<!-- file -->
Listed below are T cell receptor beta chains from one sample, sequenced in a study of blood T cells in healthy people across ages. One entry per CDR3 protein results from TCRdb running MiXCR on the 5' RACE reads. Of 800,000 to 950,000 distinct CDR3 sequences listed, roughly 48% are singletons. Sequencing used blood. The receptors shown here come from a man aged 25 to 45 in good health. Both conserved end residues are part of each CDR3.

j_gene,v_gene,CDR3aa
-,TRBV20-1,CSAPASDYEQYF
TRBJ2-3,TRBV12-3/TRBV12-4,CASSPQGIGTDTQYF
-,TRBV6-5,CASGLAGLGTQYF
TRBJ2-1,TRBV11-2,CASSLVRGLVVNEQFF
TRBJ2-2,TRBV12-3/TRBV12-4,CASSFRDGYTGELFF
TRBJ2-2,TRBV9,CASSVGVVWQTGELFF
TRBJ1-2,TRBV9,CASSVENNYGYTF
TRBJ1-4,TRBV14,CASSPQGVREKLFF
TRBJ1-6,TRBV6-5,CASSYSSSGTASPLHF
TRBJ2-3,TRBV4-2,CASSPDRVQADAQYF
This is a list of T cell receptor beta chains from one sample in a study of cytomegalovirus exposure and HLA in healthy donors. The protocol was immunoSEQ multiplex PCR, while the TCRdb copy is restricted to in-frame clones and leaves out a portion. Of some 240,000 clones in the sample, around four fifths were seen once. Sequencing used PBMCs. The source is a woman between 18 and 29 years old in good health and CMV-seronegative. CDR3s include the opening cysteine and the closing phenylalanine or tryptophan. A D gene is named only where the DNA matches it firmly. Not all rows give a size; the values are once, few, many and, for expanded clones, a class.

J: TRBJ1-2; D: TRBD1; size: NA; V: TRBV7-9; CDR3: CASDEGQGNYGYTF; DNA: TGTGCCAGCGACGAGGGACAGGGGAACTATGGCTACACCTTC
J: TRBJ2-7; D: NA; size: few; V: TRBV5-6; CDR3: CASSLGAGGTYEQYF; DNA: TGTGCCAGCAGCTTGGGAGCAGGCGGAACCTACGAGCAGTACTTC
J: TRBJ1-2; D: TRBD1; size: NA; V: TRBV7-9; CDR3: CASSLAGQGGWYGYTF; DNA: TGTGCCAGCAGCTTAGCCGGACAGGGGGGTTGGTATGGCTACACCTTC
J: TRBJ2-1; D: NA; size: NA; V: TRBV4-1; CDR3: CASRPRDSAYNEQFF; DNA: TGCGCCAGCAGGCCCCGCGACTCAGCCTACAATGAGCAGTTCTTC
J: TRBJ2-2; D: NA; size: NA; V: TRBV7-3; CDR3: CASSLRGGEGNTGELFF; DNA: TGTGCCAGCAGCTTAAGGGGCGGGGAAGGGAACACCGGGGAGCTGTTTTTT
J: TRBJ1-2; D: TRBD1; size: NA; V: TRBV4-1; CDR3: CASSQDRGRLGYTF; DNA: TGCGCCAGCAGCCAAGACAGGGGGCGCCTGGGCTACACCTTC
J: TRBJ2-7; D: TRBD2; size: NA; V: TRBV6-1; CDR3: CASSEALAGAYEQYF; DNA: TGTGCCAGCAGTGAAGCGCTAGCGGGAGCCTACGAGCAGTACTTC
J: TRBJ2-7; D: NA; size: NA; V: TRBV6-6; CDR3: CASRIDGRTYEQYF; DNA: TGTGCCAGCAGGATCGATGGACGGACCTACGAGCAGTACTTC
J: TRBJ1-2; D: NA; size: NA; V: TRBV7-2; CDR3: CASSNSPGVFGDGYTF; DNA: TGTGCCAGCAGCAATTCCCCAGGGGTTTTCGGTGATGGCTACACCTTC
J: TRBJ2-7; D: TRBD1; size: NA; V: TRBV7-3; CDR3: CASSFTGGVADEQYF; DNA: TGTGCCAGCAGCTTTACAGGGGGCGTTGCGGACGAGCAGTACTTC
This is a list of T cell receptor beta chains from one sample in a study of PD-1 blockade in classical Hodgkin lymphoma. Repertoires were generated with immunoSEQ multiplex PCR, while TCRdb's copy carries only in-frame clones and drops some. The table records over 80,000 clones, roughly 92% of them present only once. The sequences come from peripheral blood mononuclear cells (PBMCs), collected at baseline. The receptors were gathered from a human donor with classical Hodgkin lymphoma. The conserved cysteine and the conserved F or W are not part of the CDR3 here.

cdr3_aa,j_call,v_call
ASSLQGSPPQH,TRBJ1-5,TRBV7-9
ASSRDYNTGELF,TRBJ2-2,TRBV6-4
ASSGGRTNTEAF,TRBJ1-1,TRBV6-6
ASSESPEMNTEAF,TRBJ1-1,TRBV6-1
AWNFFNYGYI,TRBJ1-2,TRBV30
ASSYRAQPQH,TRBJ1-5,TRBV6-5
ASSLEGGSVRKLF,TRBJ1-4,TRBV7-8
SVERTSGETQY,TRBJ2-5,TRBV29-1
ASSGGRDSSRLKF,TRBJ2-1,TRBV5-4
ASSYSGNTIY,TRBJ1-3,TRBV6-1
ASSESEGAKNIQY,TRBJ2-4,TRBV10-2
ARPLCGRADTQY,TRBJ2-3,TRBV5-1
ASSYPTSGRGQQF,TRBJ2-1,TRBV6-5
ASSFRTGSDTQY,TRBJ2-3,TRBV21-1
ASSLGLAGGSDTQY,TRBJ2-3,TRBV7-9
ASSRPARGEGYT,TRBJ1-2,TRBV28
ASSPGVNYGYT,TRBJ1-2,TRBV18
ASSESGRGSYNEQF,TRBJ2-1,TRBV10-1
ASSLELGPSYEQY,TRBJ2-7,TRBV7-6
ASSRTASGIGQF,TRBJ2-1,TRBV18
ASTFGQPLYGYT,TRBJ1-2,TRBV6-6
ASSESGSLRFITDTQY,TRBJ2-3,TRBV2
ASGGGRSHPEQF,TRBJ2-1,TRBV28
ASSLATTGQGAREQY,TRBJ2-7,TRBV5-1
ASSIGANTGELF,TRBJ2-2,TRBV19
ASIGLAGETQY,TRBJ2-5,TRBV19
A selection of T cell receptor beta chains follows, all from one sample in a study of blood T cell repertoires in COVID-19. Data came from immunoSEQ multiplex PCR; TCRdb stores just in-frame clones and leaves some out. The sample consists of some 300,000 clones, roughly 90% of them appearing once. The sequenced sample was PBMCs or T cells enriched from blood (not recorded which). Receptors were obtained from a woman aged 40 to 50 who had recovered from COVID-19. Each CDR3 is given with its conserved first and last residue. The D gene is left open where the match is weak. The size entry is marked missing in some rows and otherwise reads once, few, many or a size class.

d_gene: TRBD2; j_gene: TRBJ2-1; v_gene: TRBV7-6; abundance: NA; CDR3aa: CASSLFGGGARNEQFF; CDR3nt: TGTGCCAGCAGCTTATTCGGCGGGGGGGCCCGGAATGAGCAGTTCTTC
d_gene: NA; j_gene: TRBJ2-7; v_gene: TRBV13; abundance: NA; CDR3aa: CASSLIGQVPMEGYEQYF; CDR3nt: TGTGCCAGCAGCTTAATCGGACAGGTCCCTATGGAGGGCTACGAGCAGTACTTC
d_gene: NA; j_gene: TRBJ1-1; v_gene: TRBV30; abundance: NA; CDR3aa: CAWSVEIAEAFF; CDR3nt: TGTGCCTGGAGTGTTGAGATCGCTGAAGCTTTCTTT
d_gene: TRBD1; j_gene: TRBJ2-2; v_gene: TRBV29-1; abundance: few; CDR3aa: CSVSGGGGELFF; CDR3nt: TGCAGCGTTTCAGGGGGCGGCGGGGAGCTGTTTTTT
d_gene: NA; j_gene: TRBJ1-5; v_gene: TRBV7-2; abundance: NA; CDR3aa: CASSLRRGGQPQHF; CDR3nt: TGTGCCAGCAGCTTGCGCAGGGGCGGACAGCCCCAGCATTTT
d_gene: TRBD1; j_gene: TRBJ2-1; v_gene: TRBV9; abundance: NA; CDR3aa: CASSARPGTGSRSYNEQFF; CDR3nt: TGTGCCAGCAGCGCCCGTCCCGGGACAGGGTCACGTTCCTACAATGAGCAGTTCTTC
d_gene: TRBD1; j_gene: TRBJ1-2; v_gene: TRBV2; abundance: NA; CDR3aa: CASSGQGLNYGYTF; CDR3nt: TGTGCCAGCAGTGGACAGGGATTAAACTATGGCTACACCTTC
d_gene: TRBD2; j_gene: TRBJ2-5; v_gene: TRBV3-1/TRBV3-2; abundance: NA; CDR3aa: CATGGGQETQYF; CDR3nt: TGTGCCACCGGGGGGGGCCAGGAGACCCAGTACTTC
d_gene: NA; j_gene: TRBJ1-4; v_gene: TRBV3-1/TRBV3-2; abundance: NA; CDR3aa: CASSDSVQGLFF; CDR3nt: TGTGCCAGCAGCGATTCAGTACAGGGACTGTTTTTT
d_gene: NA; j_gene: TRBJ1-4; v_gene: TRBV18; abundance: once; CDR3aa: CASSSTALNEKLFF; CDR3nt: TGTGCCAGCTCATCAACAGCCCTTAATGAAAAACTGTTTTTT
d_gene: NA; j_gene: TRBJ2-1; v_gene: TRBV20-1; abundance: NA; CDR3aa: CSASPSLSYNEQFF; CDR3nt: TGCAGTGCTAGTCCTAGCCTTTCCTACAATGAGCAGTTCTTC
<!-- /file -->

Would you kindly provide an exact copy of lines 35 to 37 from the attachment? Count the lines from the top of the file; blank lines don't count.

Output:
ASSYSGNTIY,TRBJ1-3,TRBV6-1
ASSESEGAKNIQY,TRBJ2-4,TRBV10-2
ARPLCGRADTQY,TRBJ2-3,TRBV5-1